Donald Trump shakes hands with Rabbi Jeffrey Myers at a cemetery in Pittsburgh.
Rabbi Jeffrey Myers welcomes President Donald Trump to the Tree of Life synagogue, where his congregation was attacked on Saturday. Kevin Lamarque/Reuters

The Jewish community disagreed about what to do when President Donald Trump came to town—and how to take action after tragedy.

PITTSBURGH—On Tuesday afternoon, two groups staged marches against President Donald Trump, moving toward each other from opposite sides of Forbes Avenue. If Not Now opposes the Israeli occupation of the West Bank, and Bend the Arc “[fights] for justice for all” through a Jewish, progressive frame. Eventually they merged, and together made their way toward the Tree of Life synagogue, singing Jewish songs and solemnly carrying signs condemning hate.

These marches were an expression of the anger in the Pittsburgh Jewish community. Anger about the attack on their fellow Jews. Anger about bigotry and anti-Semitism in the United States. Anger about America’s toxic, xenophobic political environment—which, they argued, is facilitated by Trump. But they also hinted at some of the political fracture lines within the Jewish community.

In broad strokes, a majority of Jews in Pittsburgh—and in America, for that matter—probably agree with some version of these arguments about Trump. A recent poll found that three-quarters of American Jews disapprove of the president and his policies, especially on immigration and his handling of anti-Semitism.

But in the face of an extraordinary, horrific event like this shooting, it’s not clear how tragedy should be translated into the realm of politics. The Jews of Pittsburgh have been united after this attack. But certain groups also disagree about what this moment means for American Jews, and how they should take action.

After Trump had gone and dusk had fallen in Squirrel Hill, people started heading home. But as they dispersed from the little hill next to the intersection of the two main streets here, where the main protest had been staged, sirens, shouting, and singing began.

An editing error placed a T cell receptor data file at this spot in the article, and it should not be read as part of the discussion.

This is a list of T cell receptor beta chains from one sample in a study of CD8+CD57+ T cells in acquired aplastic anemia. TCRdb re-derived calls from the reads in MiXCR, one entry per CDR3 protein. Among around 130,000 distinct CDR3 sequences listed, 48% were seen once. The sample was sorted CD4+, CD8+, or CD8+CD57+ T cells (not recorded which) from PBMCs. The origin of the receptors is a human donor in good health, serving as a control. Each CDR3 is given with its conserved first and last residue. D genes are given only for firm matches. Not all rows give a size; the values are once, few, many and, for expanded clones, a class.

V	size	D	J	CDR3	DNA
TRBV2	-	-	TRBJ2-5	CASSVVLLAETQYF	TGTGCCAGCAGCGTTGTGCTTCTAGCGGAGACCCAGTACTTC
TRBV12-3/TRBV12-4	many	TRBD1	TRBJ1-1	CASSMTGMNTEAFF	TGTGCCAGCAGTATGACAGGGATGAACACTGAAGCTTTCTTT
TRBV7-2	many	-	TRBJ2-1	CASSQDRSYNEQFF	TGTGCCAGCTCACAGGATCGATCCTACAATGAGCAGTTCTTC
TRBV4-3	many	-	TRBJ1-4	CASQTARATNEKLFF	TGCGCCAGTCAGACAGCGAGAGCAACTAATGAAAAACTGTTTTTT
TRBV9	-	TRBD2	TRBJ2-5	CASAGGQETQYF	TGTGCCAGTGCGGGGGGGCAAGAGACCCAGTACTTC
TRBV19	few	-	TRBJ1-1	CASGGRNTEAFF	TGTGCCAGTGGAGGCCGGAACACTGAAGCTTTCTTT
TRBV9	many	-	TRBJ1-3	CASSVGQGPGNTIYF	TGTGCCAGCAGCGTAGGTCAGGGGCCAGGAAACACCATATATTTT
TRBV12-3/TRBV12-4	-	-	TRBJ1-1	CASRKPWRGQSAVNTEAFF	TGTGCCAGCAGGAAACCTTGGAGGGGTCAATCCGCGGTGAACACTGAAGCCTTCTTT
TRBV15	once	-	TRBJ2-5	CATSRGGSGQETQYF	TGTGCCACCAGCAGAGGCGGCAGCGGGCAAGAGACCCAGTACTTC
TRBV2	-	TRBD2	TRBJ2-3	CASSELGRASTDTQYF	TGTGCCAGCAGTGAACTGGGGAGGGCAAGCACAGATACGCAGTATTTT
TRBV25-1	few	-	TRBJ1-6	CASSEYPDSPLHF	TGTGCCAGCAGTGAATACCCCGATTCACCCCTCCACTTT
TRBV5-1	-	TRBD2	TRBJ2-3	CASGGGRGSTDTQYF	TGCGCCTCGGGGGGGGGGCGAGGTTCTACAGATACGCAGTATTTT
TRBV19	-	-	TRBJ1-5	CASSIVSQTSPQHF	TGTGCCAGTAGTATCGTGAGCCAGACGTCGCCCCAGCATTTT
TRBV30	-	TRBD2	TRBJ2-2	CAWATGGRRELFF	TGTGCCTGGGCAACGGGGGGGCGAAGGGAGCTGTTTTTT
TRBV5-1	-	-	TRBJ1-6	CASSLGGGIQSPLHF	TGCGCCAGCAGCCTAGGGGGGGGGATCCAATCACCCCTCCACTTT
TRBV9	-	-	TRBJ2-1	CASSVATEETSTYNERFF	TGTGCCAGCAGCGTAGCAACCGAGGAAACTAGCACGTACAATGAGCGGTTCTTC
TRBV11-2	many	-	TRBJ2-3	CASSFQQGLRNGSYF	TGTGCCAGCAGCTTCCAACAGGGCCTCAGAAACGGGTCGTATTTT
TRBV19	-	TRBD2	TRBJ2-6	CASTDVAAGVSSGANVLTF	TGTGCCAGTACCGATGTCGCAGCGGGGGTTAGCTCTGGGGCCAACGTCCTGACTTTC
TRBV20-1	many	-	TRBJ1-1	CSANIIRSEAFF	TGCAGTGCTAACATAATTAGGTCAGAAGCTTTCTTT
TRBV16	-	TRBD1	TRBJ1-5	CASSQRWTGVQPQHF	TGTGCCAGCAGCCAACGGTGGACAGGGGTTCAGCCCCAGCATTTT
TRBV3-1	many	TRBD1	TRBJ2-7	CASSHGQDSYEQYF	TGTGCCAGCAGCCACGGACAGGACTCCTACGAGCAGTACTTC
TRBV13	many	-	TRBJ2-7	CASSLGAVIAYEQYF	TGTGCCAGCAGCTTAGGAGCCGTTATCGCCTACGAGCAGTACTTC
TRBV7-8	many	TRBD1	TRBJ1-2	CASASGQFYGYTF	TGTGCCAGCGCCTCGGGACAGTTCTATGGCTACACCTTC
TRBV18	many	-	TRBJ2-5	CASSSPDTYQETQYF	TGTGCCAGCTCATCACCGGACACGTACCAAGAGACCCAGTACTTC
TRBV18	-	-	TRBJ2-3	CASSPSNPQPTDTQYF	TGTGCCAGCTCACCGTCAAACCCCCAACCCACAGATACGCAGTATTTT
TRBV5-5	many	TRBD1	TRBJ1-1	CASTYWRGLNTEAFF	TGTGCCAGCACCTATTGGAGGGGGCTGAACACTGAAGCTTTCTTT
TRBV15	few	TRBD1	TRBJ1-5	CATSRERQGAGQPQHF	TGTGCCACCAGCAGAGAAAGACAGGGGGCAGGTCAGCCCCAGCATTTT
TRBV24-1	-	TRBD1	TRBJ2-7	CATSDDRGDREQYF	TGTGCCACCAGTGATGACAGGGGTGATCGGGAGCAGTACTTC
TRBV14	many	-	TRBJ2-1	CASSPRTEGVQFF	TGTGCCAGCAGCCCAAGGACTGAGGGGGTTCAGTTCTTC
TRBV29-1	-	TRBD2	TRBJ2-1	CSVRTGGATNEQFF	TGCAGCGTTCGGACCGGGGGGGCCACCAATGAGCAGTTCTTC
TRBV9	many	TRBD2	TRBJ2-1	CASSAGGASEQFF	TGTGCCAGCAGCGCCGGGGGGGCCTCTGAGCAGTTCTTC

One of the leaders of Bend the Arc in Pittsburgh, 38-year-old Joshua Friedman, started walking quickly down the hill. “I think If Not Now is trying to have a civil disobedience,” he said. “They’re sitting in the middle of the street. Wait, what the fuck is the point of a civil disobedience right now? The fucking president is long gone.”

Friedman was tired; it was the end of an emotionally exhausting day. But he was frustrated, he said. “They’re not contributing anything to the discourse. The opportunity for civil disobedience would have been to block the motorcade hours ago.” Now, he said, “they’re kind of shitting on our program.”

In many ways, these two progressive groups share the same goals. “We’re all hugely aligned on the need to link anti-Semitism and white nationalism,” said Max Berger, one of If Not Now’s founders who was at the protest, and “to go on the offensive against Trump and the Republicans.” The groups have different flavors, though: If Not Now is smaller and to the political left of Bend the Arc, and more explicitly focused on Israel.

Hundreds of people came out for the marches. Over the past three days, more than 82,000 people have signed an online letter from Bend the Arc arguing that Trump has “emboldened a growing white nationalist movement” and that Saturday’s massacre was “the direct culmination of [Trump’s] influence.” The murderer at the Tree of Life synagogue cited the work of hias, a Jewish group that supports and resettles refugees, as a reason for his attack. The letter asked Trump to “cease your assault on immigrants and refugees,” and to “stop targeting and endangering all minorities.”

The city’s Sunday vigil for the shooting victims was not overtly political, but thinly veiled comments about the country’s political environment got huge standing ovations.